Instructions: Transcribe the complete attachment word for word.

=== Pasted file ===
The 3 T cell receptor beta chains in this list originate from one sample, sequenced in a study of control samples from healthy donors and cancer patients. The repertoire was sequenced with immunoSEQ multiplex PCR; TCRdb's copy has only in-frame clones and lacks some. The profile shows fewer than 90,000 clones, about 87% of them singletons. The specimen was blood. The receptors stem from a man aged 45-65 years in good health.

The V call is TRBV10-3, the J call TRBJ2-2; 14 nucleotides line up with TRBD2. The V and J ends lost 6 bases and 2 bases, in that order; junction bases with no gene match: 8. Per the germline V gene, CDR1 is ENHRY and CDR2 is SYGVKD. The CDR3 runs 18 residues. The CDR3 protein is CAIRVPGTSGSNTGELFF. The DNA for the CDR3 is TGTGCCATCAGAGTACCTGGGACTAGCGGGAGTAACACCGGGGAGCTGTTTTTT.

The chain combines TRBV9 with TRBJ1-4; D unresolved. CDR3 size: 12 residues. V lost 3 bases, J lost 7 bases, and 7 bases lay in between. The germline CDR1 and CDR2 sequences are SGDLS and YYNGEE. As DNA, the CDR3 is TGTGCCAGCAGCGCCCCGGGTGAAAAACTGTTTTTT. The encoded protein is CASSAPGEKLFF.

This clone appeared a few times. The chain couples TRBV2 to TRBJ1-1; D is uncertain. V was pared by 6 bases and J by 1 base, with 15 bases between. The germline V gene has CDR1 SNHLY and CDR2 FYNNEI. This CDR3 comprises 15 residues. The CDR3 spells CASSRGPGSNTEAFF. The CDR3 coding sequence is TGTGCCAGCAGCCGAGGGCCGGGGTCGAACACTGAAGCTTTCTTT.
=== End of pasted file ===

The 3 T cell receptor beta chains in this list originate from one sample, sequenced in a study of control samples from healthy donors and cancer patients. The repertoire was sequenced with immunoSEQ multiplex PCR; TCRdb's copy has only in-frame clones and lacks some. The profile shows fewer than 90,000 clones, about 87% of them singletons. The specimen was blood. The receptors stem from a man aged 45-65 years in good health.

The V call is TRBV10-3, the J call TRBJ2-2; 14 nucleotides line up with TRBD2. The V and J ends lost 6 bases and 2 bases, in that order; junction bases with no gene match: 8. Per the germline V gene, CDR1 is ENHRY and CDR2 is SYGVKD. The CDR3 runs 18 residues. The CDR3 protein is CAIRVPGTSGSNTGELFF. The DNA for the CDR3 is TGTGCCATCAGAGTACCTGGGACTAGCGGGAGTAACACCGGGGAGCTGTTTTTT.

The chain combines TRBV9 with TRBJ1-4; D unresolved. CDR3 size: 12 residues. V lost 3 bases, J lost 7 bases, and 7 bases lay in between. The germline CDR1 and CDR2 sequences are SGDLS and YYNGEE. As DNA, the CDR3 is TGTGCCAGCAGCGCCCCGGGTGAAAAACTGTTTTTT. The encoded protein is CASSAPGEKLFF.

This clone appeared a few times. The chain couples TRBV2 to TRBJ1-1; D is uncertain. V was pared by 6 bases and J by 1 base, with 15 bases between. The germline V gene has CDR1 SNHLY and CDR2 FYNNEI. This CDR3 comprises 15 residues. The CDR3 spells CASSRGPGSNTEAFF. The CDR3 coding sequence is TGTGCCAGCAGCCGAGGGCCGGGGTCGAACACTGAAGCTTTCTTT.